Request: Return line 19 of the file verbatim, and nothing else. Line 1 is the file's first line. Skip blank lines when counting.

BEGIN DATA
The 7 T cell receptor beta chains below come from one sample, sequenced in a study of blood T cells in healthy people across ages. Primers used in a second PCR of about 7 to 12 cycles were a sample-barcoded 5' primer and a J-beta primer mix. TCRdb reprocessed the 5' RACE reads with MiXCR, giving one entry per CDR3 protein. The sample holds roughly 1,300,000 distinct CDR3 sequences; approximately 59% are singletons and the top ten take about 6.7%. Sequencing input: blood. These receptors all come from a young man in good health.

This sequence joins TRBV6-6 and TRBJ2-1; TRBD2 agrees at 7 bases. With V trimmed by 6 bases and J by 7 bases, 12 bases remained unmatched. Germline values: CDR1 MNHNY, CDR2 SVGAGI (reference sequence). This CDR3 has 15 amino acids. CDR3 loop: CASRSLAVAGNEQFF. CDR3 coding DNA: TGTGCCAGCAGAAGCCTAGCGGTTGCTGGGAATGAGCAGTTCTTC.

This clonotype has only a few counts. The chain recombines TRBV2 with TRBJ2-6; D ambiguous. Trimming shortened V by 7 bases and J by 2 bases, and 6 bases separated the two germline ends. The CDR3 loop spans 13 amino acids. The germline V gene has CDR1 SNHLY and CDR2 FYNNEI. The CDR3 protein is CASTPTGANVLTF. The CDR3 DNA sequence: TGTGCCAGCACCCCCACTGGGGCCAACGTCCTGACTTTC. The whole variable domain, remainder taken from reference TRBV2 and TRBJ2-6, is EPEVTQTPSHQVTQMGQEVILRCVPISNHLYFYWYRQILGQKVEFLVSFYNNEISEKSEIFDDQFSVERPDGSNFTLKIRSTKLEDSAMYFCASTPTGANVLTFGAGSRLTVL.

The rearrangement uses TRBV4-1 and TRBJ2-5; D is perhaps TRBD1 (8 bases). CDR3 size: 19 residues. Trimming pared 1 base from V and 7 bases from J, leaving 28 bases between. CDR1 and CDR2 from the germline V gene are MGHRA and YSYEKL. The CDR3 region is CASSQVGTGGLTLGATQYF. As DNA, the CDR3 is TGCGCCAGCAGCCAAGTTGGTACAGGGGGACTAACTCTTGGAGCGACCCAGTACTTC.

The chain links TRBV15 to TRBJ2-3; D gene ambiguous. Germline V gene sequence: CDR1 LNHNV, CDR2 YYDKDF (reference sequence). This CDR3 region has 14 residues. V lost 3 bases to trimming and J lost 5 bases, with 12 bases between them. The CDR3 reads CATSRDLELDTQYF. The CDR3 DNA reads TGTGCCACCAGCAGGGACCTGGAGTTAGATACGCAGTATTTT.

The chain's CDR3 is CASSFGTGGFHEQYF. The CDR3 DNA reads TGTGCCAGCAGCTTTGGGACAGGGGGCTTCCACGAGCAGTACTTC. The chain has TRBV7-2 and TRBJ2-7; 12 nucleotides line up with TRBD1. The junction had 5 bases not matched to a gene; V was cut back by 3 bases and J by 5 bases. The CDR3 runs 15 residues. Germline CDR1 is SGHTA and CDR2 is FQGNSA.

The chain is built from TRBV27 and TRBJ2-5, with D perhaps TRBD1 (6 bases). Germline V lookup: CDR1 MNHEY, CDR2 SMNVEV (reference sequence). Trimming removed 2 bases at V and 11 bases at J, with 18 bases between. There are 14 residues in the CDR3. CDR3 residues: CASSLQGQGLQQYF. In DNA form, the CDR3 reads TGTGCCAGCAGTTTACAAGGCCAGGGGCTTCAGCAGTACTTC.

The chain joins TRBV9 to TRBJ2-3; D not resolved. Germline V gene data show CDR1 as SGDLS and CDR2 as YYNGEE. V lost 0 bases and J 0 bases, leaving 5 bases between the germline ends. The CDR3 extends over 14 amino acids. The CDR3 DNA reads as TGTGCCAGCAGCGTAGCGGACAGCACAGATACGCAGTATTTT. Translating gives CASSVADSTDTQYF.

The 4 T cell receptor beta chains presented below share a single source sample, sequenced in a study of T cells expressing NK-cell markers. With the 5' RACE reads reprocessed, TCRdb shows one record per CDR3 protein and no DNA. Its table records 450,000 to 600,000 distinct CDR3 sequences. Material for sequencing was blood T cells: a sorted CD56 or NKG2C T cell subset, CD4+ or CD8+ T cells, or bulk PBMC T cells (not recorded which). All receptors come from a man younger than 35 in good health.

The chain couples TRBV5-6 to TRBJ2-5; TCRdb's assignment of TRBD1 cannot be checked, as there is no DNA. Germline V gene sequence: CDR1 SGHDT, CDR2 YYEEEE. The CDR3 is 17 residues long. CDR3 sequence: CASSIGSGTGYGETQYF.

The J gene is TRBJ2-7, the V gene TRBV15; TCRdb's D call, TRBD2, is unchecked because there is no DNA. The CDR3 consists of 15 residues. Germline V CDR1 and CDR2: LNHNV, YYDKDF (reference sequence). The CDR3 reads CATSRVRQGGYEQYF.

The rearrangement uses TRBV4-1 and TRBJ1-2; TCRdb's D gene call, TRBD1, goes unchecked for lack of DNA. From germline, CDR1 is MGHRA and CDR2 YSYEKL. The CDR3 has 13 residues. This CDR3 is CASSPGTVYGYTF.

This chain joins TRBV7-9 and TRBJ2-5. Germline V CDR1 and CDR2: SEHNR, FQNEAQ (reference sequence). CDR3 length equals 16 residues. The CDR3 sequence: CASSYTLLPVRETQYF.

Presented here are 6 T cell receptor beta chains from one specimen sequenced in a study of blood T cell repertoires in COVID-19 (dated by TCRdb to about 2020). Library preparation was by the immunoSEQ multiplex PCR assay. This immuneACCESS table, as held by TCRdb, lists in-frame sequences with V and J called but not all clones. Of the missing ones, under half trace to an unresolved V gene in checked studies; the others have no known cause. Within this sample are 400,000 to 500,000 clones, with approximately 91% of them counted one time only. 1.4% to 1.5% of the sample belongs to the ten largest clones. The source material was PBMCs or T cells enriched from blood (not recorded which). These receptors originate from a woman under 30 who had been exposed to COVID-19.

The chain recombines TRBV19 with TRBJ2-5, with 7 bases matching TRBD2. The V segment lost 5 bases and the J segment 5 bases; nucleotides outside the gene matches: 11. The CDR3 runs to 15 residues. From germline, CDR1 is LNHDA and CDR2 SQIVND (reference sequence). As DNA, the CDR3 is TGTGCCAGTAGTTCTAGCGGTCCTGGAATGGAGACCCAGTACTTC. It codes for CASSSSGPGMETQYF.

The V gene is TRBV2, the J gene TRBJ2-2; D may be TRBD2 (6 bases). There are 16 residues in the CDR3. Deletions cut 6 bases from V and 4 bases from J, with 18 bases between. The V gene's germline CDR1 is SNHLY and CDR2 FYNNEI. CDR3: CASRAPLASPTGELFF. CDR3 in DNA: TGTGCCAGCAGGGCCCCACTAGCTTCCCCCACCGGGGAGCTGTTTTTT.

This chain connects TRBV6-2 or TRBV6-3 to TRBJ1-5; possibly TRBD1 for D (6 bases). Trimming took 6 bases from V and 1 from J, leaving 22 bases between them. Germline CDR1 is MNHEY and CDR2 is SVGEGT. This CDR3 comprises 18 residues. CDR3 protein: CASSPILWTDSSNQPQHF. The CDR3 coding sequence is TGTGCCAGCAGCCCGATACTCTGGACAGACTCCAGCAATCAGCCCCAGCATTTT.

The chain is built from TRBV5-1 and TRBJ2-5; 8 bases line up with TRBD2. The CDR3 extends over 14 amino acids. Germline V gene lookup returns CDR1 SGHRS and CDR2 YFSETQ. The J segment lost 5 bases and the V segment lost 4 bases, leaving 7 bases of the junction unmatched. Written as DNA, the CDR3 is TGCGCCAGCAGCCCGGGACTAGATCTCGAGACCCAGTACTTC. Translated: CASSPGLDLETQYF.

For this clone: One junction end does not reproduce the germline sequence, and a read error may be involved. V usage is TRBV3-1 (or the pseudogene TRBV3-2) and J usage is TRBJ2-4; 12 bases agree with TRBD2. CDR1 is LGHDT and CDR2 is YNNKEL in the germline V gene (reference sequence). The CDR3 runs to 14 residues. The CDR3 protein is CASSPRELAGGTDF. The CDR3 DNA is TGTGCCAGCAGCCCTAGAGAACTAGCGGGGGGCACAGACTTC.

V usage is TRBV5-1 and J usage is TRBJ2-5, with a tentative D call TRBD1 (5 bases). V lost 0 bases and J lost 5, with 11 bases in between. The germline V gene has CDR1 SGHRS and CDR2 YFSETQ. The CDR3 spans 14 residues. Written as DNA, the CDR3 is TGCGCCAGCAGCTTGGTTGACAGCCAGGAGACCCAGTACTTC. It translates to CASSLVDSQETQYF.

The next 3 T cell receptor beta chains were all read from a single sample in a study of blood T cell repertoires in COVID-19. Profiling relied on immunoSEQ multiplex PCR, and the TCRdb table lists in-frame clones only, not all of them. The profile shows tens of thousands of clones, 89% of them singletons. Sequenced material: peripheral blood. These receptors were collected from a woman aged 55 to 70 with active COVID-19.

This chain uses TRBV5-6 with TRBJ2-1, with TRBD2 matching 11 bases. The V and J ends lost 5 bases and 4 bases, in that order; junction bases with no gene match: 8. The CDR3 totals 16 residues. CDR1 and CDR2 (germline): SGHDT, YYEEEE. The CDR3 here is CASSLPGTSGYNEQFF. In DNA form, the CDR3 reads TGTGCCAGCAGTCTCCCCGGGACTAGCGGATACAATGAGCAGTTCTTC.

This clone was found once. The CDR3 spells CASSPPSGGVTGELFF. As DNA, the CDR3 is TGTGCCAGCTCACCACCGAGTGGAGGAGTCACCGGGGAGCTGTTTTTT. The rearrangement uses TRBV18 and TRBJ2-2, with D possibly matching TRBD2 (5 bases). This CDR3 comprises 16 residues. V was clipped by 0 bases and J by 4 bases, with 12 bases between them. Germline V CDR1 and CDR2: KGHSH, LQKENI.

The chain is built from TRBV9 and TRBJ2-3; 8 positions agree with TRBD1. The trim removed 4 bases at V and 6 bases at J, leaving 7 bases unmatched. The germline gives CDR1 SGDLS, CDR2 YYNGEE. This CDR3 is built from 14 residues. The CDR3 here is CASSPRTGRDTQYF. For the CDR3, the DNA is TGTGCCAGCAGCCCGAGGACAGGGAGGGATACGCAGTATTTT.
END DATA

For this clone: One junction end does not reproduce the germline sequence, and a read error may be involved. V usage is TRBV3-1 (or the pseudogene TRBV3-2) and J usage is TRBJ2-4; 12 bases agree with TRBD2. CDR1 is LGHDT and CDR2 is YNNKEL in the germline V gene (reference sequence). The CDR3 runs to 14 residues. The CDR3 protein is CASSPRELAGGTDF. The CDR3 DNA is TGTGCCAGCAGCCCTAGAGAACTAGCGGGGGGCACAGACTTC.